Credit Suisse: Near-term Weakness in Silver is a Buying Opportunity

A recent Credit Suisse strategy note highlights the decline in precious metals saying “the recent dip is a buying opportunity”.  Specifically, they like silver in the near-term though they’re more bearish in the long-term:

“Silver sold off recently after the market failed to break key technical resistances around USD 35. Technical momentum and trend ratings are currently neutral. Due to its overvaluation, silver is more vulnerable to the downside than gold. For this reason, our longer-term view on the market is more cautious. Near term, however, silver could rebound from oversold levels. Given that silver is a more sentiment-driven market than gold, we would expect silver to actually outperform gold in the short term. At the same time, silver implied volatility continues to move lower, making buying options attractive. Given all of the aforementioned, we think buying at-the-money call options on silver looks attractive. We suggest a duration of three months, as implied volatility for this duration is particularly low in historical terms.”

Source: Credit Suisse

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Cullen Roche

Mr. Roche is the Founder of Orcam Financial Group, LLC. Orcam is a financial services firm offering research, private advisory, institutional consulting and educational services.

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Comments

  1. I don’t get how silver can be more sentiment-driven than gold (I understand that it might be, I just don’t get why). Silver has industrial uses, gold basically does not.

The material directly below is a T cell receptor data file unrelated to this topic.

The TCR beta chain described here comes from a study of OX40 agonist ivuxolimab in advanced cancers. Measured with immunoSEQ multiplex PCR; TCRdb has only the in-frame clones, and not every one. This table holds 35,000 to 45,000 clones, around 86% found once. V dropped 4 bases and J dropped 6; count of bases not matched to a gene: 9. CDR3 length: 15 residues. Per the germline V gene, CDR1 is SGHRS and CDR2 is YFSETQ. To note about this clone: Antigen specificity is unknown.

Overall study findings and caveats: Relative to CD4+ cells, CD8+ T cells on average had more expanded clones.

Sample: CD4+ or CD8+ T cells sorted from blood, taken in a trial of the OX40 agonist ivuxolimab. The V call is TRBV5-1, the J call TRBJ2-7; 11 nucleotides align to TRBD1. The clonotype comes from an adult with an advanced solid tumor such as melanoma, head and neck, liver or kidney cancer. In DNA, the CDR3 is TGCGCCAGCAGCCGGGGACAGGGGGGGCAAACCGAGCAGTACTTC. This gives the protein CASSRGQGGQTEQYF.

2. SLV is the most popular silver ETF, while AGQ is a 2x leveraged ETF that seeks to provide daily returns double that of the daily change in silver.

    Alternatively, you can look at silver miners or silver trading companies. Silver Wheaton (SLW) is a popular one.

    Do your DD; there are pitfalls for investments like these. SLV,for instance, is not taxed at the capital gains rate, but at the federal rate for “collectables” (28%, vs 15% for capital gains).

    And leveraged ETFs tend to trend downward over the long run, because of the leverage (imagine that SLV goes up 25% one day, and down 20% the next. It’s back where it started. Now the leveraged fund, AGQ, would have gone up 50% and down 40%.. and is *not* back where it started, but is down 10%).

    You might look around SeekingAlpha for more ideas, but beware of the giddy ultra-bull sentiment or conspiracy theories there. It’s not healthy for your stock account.

  3. Cullen,

    On not strictly related topic: There is an IMF proposal circulating regarding decreasing US govmnt debt by cancelling the portion the Fed holds. What is MR view on such a proposal?

  4. that is exactly what will be done……..X’ing out fed US debt sheet…….in 2015.

    it will be a partial defacto default….33% i reckon by then…….but japan will have woken up the bond vigilantes before then.